Subnet Size for BGP peers.

I have a question about the subnet size for BGP peers. Typically when we

turn up a new BGP customer we turn them up on a /29 or a /30. That seems to

be the "norm".

We connect to many of our BGP peers with ethernet. It would be a simple

matter to allocate a /24 for connectivity to the customer on a shared link.

This would help save on some address space.

My question is, is this in general good or bad idea? Have others been down

this path and found that it was a bad idea? I can see some of the pothols on

this path (BGP session hijacking, incorrectly configured customer routers

etc). These issues could be at least partially mitigated. Are there larger

issues when doing something like this or is it a practical idea?

What is your access network? Do you have a switch port per customer?
If so, look in to private VLANs on Cisco, or whatever similar feature exists for your vendor.

/29's here for everyone.... great for troubleshooting and any future
additions typically required...:wink:

Imagine two of your clients are competitors, they probably don't want to be on the same IP range. And yes, when you sell your service to several customers, you don't want one of them blowing up all the other's SLA.

IXs use /24, as far as I know, and peers connected there can usually use md5 password if they want to. But in that case, some troubles like arp broadcast storm could happen, coming from any of the connected network.

I guess it's not the same level of service, but I agree, many /30 or /29 are a big loss of addresses.

It reminds me GLBP with two gateways: on, you got : network : broadcast : gw1 : gw2 : virtual gw
only 3, 4 and 5 for other equipments.

Who knows any other good way to lose IP addresses?

Jim Wininger a �crit :

So what is wrong with a /31? We use /30s but if you are short on IP space, look at using /31 rather than /30 links. Cuts your space usage in half.

If I remember correctly, the BIG problem with using /31s when they first became "legal" was to decide if the customer still gets the higher numbered IP address (or you the lower one), or if you still get the ODD number. No kidding, it is a problem for some!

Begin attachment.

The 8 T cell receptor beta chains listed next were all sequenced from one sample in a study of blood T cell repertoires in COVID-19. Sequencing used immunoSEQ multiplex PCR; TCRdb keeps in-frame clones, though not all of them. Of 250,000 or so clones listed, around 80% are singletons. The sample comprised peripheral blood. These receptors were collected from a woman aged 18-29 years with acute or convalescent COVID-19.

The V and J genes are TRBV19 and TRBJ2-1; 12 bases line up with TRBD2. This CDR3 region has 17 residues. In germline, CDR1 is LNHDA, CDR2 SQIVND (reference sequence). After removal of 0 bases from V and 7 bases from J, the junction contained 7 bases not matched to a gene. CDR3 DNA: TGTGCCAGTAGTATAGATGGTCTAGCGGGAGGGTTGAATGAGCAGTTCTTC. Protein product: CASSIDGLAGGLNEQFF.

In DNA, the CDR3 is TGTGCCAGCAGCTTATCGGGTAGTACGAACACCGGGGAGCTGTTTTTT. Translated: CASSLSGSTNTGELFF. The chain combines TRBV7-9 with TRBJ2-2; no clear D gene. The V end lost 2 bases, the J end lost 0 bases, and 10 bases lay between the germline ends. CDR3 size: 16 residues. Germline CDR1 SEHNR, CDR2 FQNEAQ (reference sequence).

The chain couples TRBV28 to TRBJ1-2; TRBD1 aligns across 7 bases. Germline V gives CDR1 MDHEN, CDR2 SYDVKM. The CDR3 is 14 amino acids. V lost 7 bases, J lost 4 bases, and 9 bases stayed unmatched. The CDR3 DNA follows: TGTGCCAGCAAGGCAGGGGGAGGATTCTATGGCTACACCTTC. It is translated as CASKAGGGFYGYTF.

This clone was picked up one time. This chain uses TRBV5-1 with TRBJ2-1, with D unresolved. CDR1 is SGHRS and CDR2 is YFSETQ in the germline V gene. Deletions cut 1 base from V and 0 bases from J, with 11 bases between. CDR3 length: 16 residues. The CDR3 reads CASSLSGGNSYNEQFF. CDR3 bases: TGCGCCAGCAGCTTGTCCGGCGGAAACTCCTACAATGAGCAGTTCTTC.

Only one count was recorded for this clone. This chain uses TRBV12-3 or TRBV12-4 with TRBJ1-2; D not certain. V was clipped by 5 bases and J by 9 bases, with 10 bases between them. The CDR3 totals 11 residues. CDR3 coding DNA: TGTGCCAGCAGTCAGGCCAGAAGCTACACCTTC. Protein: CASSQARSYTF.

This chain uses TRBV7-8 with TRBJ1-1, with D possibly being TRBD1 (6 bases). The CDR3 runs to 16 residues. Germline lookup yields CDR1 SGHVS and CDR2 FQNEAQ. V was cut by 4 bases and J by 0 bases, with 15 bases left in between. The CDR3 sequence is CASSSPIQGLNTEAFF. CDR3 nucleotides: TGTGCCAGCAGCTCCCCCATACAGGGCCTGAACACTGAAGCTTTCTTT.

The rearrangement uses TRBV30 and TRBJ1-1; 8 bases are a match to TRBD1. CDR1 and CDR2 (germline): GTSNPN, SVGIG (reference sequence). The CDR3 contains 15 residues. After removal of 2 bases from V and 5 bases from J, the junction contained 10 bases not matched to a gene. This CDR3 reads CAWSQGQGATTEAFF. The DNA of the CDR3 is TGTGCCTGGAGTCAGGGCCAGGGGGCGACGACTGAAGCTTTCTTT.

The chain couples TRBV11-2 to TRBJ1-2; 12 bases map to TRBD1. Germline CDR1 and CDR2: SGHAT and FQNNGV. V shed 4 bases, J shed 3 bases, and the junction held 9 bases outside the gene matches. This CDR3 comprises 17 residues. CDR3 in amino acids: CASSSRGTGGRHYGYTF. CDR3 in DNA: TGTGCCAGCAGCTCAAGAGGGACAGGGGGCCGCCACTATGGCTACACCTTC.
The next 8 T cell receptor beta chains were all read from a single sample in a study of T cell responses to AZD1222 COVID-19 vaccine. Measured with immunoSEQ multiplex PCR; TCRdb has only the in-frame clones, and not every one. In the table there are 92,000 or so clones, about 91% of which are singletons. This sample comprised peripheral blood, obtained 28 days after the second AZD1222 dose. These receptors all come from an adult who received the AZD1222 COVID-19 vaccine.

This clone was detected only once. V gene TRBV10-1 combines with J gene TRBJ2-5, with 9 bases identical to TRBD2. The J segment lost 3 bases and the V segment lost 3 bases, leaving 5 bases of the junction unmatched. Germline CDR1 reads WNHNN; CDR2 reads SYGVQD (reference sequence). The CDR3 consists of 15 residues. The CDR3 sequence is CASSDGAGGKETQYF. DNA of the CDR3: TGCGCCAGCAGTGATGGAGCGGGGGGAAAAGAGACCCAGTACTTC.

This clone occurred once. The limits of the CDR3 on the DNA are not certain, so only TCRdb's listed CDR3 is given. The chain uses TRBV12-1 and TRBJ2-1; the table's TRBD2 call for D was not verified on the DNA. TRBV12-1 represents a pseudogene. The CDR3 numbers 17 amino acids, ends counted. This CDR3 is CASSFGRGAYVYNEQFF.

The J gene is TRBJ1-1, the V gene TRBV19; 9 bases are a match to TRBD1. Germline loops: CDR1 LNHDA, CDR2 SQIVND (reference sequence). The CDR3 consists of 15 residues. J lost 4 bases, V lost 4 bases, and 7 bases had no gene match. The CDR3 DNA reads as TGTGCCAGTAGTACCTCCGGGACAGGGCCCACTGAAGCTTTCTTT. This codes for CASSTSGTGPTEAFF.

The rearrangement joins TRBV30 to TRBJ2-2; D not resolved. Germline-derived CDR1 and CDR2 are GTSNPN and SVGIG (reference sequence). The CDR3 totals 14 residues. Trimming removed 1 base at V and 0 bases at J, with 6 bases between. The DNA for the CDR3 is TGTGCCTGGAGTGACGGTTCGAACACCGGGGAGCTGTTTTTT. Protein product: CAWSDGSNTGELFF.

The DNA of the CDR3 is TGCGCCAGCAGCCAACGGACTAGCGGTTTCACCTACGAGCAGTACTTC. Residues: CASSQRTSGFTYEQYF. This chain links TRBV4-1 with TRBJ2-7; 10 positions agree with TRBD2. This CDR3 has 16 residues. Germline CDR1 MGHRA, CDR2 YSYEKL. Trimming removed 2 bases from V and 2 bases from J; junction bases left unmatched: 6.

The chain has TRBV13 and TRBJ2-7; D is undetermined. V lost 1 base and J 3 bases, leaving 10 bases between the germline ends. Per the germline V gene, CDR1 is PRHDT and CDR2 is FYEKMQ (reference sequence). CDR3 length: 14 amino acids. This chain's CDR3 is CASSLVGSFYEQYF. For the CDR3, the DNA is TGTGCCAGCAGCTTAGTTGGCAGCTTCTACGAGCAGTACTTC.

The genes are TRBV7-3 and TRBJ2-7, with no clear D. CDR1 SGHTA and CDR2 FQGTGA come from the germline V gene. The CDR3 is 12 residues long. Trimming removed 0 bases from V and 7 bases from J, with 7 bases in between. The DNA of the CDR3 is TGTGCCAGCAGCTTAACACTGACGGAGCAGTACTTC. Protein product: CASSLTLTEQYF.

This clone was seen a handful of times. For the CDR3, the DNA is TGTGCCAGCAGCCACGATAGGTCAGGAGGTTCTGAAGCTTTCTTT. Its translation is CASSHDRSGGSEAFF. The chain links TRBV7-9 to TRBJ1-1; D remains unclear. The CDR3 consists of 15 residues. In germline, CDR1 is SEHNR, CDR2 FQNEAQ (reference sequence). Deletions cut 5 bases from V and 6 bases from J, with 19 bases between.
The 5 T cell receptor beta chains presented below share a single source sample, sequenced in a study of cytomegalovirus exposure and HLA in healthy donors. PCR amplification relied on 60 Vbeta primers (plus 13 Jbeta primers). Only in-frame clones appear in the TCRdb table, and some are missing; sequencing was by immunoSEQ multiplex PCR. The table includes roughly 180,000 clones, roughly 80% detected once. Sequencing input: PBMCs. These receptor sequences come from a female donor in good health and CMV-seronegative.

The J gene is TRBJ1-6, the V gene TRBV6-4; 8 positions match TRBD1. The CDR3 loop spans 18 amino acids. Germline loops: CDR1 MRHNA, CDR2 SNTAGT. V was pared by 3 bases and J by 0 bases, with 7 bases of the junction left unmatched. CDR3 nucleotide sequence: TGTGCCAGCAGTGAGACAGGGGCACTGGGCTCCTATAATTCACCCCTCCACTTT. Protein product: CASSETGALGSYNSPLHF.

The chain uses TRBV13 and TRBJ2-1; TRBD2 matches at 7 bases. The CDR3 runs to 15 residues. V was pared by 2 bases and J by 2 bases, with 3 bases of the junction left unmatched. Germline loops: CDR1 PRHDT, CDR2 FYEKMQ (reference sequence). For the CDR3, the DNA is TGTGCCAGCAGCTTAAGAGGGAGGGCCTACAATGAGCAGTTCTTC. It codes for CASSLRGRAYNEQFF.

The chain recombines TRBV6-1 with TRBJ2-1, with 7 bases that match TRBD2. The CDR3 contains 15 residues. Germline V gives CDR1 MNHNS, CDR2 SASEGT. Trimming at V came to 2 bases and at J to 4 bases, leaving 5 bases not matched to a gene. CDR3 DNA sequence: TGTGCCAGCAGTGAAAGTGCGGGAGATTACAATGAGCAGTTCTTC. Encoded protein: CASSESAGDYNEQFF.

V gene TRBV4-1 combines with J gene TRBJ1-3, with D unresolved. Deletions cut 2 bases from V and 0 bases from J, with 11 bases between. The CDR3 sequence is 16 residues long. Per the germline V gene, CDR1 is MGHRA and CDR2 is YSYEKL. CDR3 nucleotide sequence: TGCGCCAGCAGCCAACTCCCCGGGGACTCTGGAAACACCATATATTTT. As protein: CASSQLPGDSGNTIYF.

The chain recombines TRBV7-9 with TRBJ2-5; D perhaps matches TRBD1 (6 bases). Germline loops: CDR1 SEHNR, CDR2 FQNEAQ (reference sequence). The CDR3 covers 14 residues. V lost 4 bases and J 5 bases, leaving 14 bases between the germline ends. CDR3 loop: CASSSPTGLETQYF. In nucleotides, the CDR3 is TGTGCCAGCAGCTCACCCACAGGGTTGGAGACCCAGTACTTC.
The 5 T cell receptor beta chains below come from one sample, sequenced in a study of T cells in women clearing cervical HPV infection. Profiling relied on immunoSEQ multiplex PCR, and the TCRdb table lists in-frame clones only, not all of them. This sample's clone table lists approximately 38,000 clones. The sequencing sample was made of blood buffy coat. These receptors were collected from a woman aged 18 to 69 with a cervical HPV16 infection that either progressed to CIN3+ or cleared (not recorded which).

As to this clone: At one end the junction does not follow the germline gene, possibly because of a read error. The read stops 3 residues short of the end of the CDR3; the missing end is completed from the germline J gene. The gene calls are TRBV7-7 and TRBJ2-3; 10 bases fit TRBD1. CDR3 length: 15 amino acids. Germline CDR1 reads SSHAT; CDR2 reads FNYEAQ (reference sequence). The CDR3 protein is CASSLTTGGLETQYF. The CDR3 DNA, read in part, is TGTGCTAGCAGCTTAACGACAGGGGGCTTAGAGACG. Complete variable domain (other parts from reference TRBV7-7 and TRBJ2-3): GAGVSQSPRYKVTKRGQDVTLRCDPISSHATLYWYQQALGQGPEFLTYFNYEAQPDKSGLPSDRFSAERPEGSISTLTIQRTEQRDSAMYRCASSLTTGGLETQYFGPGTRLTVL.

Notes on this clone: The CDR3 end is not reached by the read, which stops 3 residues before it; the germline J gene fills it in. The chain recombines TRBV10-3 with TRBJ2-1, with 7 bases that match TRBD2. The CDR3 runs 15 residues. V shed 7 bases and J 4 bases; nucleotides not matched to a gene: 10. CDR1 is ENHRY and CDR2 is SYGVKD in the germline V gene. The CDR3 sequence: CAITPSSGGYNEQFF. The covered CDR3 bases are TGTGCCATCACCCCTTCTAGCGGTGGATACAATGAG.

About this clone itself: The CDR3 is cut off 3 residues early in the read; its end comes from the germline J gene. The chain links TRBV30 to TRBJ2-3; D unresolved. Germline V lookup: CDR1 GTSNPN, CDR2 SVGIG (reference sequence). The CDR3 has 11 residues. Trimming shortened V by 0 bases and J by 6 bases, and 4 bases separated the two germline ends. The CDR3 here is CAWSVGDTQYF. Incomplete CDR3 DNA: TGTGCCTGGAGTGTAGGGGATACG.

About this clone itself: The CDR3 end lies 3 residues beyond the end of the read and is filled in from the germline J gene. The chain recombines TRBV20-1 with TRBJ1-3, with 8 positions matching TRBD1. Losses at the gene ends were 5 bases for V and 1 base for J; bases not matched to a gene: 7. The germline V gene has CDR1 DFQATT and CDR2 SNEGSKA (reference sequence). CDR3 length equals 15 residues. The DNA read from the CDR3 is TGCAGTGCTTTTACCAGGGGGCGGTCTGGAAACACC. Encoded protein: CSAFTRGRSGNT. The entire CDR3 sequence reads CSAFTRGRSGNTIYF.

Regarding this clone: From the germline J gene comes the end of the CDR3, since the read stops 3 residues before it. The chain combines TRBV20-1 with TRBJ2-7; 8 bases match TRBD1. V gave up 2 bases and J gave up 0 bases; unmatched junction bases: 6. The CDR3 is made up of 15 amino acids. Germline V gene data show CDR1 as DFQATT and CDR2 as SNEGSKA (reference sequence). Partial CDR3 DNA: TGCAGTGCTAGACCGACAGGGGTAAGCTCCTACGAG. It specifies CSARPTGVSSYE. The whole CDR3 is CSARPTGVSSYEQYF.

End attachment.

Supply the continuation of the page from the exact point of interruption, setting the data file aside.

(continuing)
Where you are on ethernet, use a seperate 802.1q vlan per customer and have your switch give the customer untagged packets. If you have downstreams in your COLO, and either free or as a paid service, offer to setup private vlans in your switch for any pair or group of customers that need to also connect to each other privately for whatever they are doing. In that latter case, they will be getting tagged packets but their routers or switches should have no problem dealing with them.

We don't charge for physical crossconnects, so this has saved us having to do physical crossconnects between customers, and has saved customers router ports.

I know how to not lose them:

int lo30
ip address

int gi2.10
encap dot1q 10
desc cust 1
ip address unnumbered lo30

int gi2.11
encap dot1q 11
desc cust 2
ip address unnumbered lo30

ip route gi2.10
ip route gi2.11

etc. Now you can have one customer per vlan but still have them share the same IP subnet. This works with vlan interfaces as well.

I don't remember if you have to do local-proxy-arp or not, but if you're running bgp you could always do next-hop-self to be sure it hops via the gateway.

I did remember that this is identical to the behaviour described in RFC3069.

Shared link for BGP connectivity is a bad idea. Imagine that one of your customer leave proxy-arp on his interface, or imagine that he makes a Layer2 loop. Then all other customers will be affected. Usually a customer with BGP is on another level, so a gain of some IP's doesn't worth the trouble IMHO.

/31's are only defined for point-to-point links.

Ethernet isn't considered PtP in general..

Many devices won't accept a /31 on anything but a PtP WAN media type link.
(or not at all).

Doug McIntyre wrote: